Designing Electronic Health Records Training Sites

Designing Electronic Health Records Training Sites

Designing Electronic Health Records Training Sites

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by Jason Costello and Nathan Turner
Originally published in High-Profile Monthly.

The requirement for hospitals to convert to electronic health records (EHR) is a significant endeavor that contains many challenges for the successful implementation of the technology. Adoption of EHR systems, as illustrated in recent media articles, can pose a steep learning curve for some medical staff. Technology change is particularly difficult in the ever shifting healthcare environment where staff commonly complain about high stress levels, being overworked, and not having enough time with patients. The EHR training requires a significant time commitment from both the employee and the institution. At the very least, EHR training sites should not contribute to these employee frustrations.

Training locations should be chosen to minimize the impact on employees’ daily commute and routine.

Locating EHR training within proximity of a clinical facility also reduces travel time for doctors and other employees on call, a hidden expense often overlooked when evaluating sites.

A variety of real estate options should be considered, from repurposing existing space on campus for training rooms to leasing commercial space and fitting out a training center. The most viable from a cost and convenience standpoint is to identify space on campus that can be temporarily utilized for the short but intensive training. Smaller community hospitals can utilize their existing multipurpose room or large conference room as the training setting. These spaces can put limitations on class size and functionality but often have the basic AV requirements for computer instruction and can be readily converted to accommodate the classroom function.

Larger institutions may choose a commercial lease and fit out a custom training center programmed to meet their specific training needs. This provides them with a highly customized classroom setting that aligns with their short-term training plan while addressing other long-term facility needs for meeting rooms, clinical simulation labs, and ongoing EHR training for new staff. When placing a training facility in a commercial multitenant building, issues of access and schedule must be addressed with property management. If large groups are accessing secure entrances and elevators simultaneously, it will inevitably impact building security staff, other tenants, and visitors. Some landlords may require a design that supports additional entry/check-in areas dedicated to trainees.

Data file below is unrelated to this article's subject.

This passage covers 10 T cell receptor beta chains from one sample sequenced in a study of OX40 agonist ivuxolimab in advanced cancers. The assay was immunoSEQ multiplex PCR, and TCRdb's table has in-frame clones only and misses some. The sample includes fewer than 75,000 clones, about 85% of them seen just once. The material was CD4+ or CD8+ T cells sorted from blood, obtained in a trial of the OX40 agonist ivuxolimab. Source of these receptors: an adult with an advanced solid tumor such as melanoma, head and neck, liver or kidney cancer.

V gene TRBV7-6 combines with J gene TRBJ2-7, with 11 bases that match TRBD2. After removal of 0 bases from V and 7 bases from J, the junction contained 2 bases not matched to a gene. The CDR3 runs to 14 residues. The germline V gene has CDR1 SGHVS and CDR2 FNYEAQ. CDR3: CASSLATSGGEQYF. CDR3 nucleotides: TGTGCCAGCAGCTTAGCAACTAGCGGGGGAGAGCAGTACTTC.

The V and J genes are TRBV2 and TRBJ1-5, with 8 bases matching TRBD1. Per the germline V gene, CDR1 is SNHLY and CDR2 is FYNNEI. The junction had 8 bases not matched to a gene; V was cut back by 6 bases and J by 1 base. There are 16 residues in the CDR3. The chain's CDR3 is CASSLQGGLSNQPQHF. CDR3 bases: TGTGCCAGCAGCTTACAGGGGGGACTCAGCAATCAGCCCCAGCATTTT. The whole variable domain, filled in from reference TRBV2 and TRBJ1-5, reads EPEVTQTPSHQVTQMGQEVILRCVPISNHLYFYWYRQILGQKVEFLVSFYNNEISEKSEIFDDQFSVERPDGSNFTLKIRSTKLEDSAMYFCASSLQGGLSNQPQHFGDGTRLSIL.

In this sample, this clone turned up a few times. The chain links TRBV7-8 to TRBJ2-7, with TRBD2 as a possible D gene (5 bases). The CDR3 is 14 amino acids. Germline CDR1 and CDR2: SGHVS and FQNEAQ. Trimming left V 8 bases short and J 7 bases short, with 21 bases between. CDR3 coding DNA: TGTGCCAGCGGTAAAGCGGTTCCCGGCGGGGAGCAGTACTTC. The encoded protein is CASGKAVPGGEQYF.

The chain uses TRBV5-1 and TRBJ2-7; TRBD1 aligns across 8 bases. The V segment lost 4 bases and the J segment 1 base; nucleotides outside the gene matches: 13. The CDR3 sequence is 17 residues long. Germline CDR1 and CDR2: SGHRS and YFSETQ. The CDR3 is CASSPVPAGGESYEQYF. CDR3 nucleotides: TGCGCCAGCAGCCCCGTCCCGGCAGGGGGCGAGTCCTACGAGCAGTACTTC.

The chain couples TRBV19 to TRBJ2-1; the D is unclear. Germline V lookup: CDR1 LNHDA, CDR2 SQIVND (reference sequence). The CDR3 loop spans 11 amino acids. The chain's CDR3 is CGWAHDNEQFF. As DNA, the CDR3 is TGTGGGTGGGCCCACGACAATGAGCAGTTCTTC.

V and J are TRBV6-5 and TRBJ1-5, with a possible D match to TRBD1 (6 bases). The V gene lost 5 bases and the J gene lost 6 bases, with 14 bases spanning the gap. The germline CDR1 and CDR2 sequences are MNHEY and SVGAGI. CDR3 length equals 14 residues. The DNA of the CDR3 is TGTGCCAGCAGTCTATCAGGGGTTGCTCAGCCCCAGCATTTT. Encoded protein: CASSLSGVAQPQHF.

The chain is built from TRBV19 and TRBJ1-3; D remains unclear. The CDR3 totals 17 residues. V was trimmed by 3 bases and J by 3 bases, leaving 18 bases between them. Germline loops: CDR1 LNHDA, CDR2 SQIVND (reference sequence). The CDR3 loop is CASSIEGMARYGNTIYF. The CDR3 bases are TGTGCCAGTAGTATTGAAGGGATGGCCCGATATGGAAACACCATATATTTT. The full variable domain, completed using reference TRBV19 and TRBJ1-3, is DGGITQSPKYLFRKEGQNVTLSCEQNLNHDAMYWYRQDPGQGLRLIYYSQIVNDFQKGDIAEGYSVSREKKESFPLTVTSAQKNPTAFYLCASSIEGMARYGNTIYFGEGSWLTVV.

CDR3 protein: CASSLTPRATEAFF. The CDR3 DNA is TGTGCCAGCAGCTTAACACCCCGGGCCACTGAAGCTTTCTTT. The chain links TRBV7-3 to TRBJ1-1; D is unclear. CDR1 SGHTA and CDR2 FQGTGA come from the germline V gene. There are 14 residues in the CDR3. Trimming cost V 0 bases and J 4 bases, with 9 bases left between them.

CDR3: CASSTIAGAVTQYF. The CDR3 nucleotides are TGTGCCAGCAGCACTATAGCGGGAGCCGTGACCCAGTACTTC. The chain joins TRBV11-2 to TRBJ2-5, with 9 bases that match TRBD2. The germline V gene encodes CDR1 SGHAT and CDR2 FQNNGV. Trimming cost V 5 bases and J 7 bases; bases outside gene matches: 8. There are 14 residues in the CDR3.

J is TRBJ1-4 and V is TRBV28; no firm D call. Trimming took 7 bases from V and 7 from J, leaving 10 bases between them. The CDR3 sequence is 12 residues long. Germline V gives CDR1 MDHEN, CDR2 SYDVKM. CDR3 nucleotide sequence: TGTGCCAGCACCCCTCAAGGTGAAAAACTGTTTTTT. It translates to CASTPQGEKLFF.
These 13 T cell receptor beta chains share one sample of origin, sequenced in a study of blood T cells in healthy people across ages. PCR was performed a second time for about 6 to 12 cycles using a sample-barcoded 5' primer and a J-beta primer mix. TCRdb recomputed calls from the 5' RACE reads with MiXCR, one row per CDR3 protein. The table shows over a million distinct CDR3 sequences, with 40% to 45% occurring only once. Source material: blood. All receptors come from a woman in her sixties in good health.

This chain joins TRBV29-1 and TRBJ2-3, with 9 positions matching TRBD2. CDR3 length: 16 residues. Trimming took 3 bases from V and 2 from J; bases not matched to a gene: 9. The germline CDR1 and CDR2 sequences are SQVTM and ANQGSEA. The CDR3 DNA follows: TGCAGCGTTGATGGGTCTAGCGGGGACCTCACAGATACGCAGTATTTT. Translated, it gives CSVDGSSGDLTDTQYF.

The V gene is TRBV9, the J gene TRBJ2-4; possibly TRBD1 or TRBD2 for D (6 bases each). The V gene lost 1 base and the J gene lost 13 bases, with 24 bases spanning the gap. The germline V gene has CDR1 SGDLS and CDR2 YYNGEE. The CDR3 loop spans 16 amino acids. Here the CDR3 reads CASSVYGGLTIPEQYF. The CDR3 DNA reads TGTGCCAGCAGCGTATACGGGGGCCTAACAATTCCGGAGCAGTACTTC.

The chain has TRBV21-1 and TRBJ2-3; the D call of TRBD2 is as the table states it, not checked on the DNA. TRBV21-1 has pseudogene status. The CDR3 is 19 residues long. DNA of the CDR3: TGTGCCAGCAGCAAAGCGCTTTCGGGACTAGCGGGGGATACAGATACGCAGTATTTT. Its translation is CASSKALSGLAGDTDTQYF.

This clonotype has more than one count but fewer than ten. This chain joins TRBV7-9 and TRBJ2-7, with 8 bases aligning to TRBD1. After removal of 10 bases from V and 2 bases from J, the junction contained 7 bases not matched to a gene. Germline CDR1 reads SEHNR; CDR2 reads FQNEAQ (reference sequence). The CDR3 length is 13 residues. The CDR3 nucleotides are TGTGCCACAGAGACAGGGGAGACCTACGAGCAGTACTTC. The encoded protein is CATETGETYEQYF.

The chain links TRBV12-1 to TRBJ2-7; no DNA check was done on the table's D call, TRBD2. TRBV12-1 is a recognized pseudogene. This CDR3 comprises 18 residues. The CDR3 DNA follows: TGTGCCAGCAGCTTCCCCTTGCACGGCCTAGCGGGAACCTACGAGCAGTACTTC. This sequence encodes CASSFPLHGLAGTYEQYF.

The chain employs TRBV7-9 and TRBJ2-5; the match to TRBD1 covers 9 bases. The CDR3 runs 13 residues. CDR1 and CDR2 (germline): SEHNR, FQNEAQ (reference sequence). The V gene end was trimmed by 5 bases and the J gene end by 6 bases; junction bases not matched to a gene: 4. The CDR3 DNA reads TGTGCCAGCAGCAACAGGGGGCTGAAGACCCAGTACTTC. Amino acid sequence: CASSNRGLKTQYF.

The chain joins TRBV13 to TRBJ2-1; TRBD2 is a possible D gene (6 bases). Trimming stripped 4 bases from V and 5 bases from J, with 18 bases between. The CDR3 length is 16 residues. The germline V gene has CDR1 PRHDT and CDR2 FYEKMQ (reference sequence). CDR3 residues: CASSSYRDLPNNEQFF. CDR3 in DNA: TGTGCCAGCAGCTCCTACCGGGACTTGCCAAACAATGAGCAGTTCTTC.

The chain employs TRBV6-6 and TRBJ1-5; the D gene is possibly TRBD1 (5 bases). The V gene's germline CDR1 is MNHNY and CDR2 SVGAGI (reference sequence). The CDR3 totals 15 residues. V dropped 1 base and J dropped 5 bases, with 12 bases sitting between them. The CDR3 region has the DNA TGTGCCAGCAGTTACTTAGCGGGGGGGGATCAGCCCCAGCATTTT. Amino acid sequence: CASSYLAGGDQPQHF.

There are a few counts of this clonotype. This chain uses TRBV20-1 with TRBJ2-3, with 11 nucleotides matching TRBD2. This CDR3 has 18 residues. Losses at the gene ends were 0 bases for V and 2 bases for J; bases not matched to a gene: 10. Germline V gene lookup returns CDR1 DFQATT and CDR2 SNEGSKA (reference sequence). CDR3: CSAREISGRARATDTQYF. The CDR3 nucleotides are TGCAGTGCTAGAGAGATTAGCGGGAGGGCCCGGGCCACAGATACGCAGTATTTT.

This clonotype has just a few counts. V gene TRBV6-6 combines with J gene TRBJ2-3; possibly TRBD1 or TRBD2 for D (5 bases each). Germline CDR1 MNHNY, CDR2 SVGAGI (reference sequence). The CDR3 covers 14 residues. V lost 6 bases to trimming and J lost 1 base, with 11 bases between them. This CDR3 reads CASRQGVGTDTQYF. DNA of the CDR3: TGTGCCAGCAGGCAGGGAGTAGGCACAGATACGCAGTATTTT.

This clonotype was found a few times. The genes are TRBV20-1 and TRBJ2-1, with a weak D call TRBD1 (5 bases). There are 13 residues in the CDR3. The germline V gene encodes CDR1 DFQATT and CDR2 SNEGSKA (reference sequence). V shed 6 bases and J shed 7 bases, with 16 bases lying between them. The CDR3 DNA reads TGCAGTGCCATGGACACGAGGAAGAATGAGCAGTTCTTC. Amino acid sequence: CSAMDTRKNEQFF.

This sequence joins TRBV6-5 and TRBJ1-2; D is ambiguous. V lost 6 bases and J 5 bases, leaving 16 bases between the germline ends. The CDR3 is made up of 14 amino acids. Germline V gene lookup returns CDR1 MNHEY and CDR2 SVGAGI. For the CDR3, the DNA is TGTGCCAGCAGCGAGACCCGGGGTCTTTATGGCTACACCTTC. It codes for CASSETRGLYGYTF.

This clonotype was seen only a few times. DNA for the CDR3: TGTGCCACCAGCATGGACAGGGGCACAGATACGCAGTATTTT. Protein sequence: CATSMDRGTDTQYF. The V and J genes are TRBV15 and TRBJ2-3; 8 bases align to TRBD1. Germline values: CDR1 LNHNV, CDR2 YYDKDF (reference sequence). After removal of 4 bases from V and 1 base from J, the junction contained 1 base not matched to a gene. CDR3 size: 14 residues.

Other alternatives to building dedicated training space may be advantageous for organizations trying to manage the initial capital costs of both a new facility and the procurement of new EHR technology. Short-term rental contracts can be made at training centers, convention sites, and, for smaller hospitals, hotels. Choosing a temporary offsite training location also eliminates the challenge of repurposing a new fit-out space for future uses.

The design of the classroom and adjacent amenities can impact how the training process is perceived by staff. Two important design factors include: 1) right-sizing the classroom to avoid overcrowding and improve visibility to the instructor’s projection screen and 2) designing the HVAC systems to ensure the training rooms are kept at a comfortable temperature for everyone. The latter is especially important if the classroom function is a change in occupancy from the standard business and hospital occupancy to assembly occupancy, impacting the HVAC systems to provide appropriate cooling and ventilation for the occupants and the computer heat loads.

For example, Margulies Perruzzi Architects recently designed a training center for a major academic medical center, establishing the optimal classroom size at 850sf to 900sf. This was determined by evaluating coursework hours, students, classes per day, space available, total employees trained, and ideal class size. Classrooms were designed for 16 to 20 work stations to achieve a good balance of efficiency and personalized attention. The combination of these factors determines the overall schedule of the training period; a recent client required 12 months to train more than 18,000 employees. MPA also replaced the majority of the HVAC system and provided a new variable air volume (VAV) system for the training center. This upgrade to the existing space provided increased cooling capacity for the change in use, as well as individual temperature controls for adjustment in each classroom.

There are many variables in the design of EHR training centers. The goal should be to create a positive training experience that promotes learning and helps hospitals make this technology transition smoothly, without inflicting more stress and frustration on their employees.

Jason Costello, AIA, EDAC, is an associate principal and partner, and Nathan Turner, AIA, LEED AP, is an associate partner and senior project manager at Margulies Perruzzi Architects.